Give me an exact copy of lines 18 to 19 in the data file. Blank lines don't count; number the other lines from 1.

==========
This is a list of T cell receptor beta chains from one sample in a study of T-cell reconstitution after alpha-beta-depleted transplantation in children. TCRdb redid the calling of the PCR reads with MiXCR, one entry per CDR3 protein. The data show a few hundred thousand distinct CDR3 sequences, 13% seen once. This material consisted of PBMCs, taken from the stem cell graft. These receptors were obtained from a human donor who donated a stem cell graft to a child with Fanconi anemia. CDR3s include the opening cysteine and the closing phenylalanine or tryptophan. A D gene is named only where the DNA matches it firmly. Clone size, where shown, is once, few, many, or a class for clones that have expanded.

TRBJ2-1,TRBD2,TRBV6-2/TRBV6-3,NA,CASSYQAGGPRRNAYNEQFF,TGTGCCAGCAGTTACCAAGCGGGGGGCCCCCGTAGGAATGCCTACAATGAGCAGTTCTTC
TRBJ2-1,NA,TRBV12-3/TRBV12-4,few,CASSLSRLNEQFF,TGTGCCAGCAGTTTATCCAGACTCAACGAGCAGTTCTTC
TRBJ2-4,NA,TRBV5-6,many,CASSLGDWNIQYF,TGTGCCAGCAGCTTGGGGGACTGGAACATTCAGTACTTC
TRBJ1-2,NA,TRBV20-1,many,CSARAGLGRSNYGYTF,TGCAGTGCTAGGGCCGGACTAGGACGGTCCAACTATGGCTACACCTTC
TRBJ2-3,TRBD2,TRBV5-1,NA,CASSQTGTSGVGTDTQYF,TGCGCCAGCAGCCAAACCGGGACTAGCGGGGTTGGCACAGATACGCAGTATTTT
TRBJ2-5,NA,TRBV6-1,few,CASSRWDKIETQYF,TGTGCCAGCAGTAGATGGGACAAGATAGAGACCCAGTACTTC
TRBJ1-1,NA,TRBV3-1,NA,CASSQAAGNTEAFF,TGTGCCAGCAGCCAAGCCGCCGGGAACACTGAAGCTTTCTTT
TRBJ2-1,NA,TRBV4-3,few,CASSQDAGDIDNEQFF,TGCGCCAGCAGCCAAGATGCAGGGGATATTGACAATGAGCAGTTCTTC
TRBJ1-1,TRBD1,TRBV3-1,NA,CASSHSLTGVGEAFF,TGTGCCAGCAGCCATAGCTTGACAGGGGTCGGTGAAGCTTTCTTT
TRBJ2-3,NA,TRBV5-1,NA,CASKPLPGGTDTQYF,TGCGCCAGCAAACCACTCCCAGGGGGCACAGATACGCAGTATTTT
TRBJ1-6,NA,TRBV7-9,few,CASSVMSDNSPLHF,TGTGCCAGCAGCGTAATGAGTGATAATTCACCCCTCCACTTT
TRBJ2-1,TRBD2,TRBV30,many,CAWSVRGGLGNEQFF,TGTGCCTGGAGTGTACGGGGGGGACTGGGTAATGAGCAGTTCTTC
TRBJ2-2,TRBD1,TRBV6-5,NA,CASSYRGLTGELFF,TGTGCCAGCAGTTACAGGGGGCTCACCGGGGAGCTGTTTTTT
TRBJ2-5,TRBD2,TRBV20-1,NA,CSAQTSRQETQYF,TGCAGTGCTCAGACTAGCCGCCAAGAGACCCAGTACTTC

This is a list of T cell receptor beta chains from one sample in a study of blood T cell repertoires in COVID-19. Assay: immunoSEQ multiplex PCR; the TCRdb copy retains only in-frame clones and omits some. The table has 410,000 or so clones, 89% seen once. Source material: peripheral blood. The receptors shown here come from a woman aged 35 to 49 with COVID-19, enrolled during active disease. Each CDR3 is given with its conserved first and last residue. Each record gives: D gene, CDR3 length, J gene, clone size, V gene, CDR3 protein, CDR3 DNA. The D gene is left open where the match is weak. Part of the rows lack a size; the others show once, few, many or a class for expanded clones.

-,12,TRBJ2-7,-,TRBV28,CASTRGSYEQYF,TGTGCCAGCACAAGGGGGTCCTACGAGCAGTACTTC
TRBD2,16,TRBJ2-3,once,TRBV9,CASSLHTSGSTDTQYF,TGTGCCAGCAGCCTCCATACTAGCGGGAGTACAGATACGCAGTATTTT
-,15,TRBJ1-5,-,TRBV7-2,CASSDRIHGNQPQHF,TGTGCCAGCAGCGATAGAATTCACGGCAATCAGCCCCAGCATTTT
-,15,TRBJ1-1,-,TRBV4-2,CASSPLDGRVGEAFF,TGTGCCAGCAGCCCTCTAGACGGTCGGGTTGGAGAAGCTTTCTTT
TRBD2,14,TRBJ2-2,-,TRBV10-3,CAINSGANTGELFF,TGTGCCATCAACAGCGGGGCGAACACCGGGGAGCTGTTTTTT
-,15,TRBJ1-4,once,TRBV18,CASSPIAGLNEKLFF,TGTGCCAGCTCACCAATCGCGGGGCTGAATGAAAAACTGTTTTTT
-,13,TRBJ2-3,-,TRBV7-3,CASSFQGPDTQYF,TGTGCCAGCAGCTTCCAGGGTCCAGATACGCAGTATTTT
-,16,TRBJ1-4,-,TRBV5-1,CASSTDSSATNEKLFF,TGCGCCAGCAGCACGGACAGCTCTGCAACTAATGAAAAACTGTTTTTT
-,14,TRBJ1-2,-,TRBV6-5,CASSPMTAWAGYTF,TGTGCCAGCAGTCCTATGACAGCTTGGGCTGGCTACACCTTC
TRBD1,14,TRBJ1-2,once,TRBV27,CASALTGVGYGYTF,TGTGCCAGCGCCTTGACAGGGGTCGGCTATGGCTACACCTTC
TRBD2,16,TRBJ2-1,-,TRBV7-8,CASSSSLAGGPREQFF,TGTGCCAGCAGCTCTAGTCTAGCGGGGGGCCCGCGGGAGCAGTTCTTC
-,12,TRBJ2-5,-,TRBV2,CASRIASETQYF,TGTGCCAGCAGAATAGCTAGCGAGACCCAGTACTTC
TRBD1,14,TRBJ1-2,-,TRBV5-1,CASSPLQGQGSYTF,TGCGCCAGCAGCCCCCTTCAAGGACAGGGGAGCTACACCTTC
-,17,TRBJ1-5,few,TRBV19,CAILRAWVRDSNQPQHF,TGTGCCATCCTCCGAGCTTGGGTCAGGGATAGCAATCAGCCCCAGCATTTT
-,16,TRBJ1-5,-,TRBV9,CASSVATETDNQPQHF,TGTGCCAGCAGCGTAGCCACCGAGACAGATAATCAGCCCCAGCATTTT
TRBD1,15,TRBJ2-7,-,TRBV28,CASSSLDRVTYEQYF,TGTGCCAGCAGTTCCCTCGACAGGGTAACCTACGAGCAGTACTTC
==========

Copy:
TRBD2,16,TRBJ2-3,once,TRBV9,CASSLHTSGSTDTQYF,TGTGCCAGCAGCCTCCATACTAGCGGGAGTACAGATACGCAGTATTTT
-,15,TRBJ1-5,-,TRBV7-2,CASSDRIHGNQPQHF,TGTGCCAGCAGCGATAGAATTCACGGCAATCAGCCCCAGCATTTT